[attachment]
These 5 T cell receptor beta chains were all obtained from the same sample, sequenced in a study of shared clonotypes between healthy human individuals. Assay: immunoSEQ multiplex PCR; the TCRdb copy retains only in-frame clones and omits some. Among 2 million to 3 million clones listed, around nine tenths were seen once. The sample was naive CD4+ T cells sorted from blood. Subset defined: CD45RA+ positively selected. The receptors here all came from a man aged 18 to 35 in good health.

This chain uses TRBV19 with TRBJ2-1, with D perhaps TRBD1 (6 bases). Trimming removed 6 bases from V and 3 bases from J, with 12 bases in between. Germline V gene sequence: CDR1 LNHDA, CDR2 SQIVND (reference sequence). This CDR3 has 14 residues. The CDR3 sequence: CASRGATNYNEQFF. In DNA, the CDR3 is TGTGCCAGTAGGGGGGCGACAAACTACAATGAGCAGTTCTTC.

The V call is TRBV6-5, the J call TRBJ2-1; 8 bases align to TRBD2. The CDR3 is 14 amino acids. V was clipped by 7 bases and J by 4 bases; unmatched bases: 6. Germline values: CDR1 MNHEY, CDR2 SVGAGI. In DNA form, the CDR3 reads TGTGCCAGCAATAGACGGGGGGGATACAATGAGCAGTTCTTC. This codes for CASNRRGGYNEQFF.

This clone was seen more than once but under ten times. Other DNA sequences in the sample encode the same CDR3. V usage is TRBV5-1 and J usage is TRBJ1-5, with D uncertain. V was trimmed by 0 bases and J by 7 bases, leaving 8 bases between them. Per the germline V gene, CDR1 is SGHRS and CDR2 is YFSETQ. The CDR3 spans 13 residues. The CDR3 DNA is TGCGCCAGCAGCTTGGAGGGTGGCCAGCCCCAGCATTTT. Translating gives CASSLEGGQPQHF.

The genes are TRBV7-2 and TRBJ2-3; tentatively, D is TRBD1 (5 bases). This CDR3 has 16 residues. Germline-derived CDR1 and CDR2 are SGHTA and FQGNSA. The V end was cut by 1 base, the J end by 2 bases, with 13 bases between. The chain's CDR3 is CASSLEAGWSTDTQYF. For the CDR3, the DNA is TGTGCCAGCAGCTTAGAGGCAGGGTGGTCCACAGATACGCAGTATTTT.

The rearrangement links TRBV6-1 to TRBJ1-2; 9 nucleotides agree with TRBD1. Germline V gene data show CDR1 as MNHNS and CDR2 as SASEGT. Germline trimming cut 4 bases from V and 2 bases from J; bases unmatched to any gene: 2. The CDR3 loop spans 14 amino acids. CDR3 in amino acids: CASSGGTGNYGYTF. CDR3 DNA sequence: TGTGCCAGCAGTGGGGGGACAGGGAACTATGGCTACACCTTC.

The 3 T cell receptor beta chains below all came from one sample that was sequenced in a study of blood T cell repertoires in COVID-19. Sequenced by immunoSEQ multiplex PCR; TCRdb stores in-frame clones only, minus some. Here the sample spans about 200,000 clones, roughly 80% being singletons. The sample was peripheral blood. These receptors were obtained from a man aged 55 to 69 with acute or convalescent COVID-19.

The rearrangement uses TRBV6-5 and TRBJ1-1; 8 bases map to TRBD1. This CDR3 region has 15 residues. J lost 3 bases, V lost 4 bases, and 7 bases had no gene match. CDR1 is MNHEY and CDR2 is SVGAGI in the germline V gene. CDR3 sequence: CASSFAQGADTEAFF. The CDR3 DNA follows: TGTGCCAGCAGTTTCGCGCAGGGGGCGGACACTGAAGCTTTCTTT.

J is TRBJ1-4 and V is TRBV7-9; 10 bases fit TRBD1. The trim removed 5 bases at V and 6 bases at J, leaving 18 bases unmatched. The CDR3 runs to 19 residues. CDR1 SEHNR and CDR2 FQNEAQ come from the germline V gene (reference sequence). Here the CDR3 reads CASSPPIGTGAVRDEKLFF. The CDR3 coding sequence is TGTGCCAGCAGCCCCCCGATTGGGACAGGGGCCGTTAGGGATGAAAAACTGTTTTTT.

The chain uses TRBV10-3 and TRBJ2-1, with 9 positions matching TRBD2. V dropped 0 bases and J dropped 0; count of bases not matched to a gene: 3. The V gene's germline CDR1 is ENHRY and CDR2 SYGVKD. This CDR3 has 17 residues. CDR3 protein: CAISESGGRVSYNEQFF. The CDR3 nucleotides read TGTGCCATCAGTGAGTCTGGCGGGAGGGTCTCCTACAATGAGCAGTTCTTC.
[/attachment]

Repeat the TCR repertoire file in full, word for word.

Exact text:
These 5 T cell receptor beta chains were all obtained from the same sample, sequenced in a study of shared clonotypes between healthy human individuals. Assay: immunoSEQ multiplex PCR; the TCRdb copy retains only in-frame clones and omits some. Among 2 million to 3 million clones listed, around nine tenths were seen once. The sample was naive CD4+ T cells sorted from blood. Subset defined: CD45RA+ positively selected. The receptors here all came from a man aged 18 to 35 in good health.

This chain uses TRBV19 with TRBJ2-1, with D perhaps TRBD1 (6 bases). Trimming removed 6 bases from V and 3 bases from J, with 12 bases in between. Germline V gene sequence: CDR1 LNHDA, CDR2 SQIVND (reference sequence). This CDR3 has 14 residues. The CDR3 sequence: CASRGATNYNEQFF. In DNA, the CDR3 is TGTGCCAGTAGGGGGGCGACAAACTACAATGAGCAGTTCTTC.

The V call is TRBV6-5, the J call TRBJ2-1; 8 bases align to TRBD2. The CDR3 is 14 amino acids. V was clipped by 7 bases and J by 4 bases; unmatched bases: 6. Germline values: CDR1 MNHEY, CDR2 SVGAGI. In DNA form, the CDR3 reads TGTGCCAGCAATAGACGGGGGGGATACAATGAGCAGTTCTTC. This codes for CASNRRGGYNEQFF.

This clone was seen more than once but under ten times. Other DNA sequences in the sample encode the same CDR3. V usage is TRBV5-1 and J usage is TRBJ1-5, with D uncertain. V was trimmed by 0 bases and J by 7 bases, leaving 8 bases between them. Per the germline V gene, CDR1 is SGHRS and CDR2 is YFSETQ. The CDR3 spans 13 residues. The CDR3 DNA is TGCGCCAGCAGCTTGGAGGGTGGCCAGCCCCAGCATTTT. Translating gives CASSLEGGQPQHF.

The genes are TRBV7-2 and TRBJ2-3; tentatively, D is TRBD1 (5 bases). This CDR3 has 16 residues. Germline-derived CDR1 and CDR2 are SGHTA and FQGNSA. The V end was cut by 1 base, the J end by 2 bases, with 13 bases between. The chain's CDR3 is CASSLEAGWSTDTQYF. For the CDR3, the DNA is TGTGCCAGCAGCTTAGAGGCAGGGTGGTCCACAGATACGCAGTATTTT.

The rearrangement links TRBV6-1 to TRBJ1-2; 9 nucleotides agree with TRBD1. Germline V gene data show CDR1 as MNHNS and CDR2 as SASEGT. Germline trimming cut 4 bases from V and 2 bases from J; bases unmatched to any gene: 2. The CDR3 loop spans 14 amino acids. CDR3 in amino acids: CASSGGTGNYGYTF. CDR3 DNA sequence: TGTGCCAGCAGTGGGGGGACAGGGAACTATGGCTACACCTTC.

The 3 T cell receptor beta chains below all came from one sample that was sequenced in a study of blood T cell repertoires in COVID-19. Sequenced by immunoSEQ multiplex PCR; TCRdb stores in-frame clones only, minus some. Here the sample spans about 200,000 clones, roughly 80% being singletons. The sample was peripheral blood. These receptors were obtained from a man aged 55 to 69 with acute or convalescent COVID-19.

The rearrangement uses TRBV6-5 and TRBJ1-1; 8 bases map to TRBD1. This CDR3 region has 15 residues. J lost 3 bases, V lost 4 bases, and 7 bases had no gene match. CDR1 is MNHEY and CDR2 is SVGAGI in the germline V gene. CDR3 sequence: CASSFAQGADTEAFF. The CDR3 DNA follows: TGTGCCAGCAGTTTCGCGCAGGGGGCGGACACTGAAGCTTTCTTT.

J is TRBJ1-4 and V is TRBV7-9; 10 bases fit TRBD1. The trim removed 5 bases at V and 6 bases at J, leaving 18 bases unmatched. The CDR3 runs to 19 residues. CDR1 SEHNR and CDR2 FQNEAQ come from the germline V gene (reference sequence). Here the CDR3 reads CASSPPIGTGAVRDEKLFF. The CDR3 coding sequence is TGTGCCAGCAGCCCCCCGATTGGGACAGGGGCCGTTAGGGATGAAAAACTGTTTTTT.

The chain uses TRBV10-3 and TRBJ2-1, with 9 positions matching TRBD2. V dropped 0 bases and J dropped 0; count of bases not matched to a gene: 3. The V gene's germline CDR1 is ENHRY and CDR2 SYGVKD. This CDR3 has 17 residues. CDR3 protein: CAISESGGRVSYNEQFF. The CDR3 nucleotides read TGTGCCATCAGTGAGTCTGGCGGGAGGGTCTCCTACAATGAGCAGTTCTTC.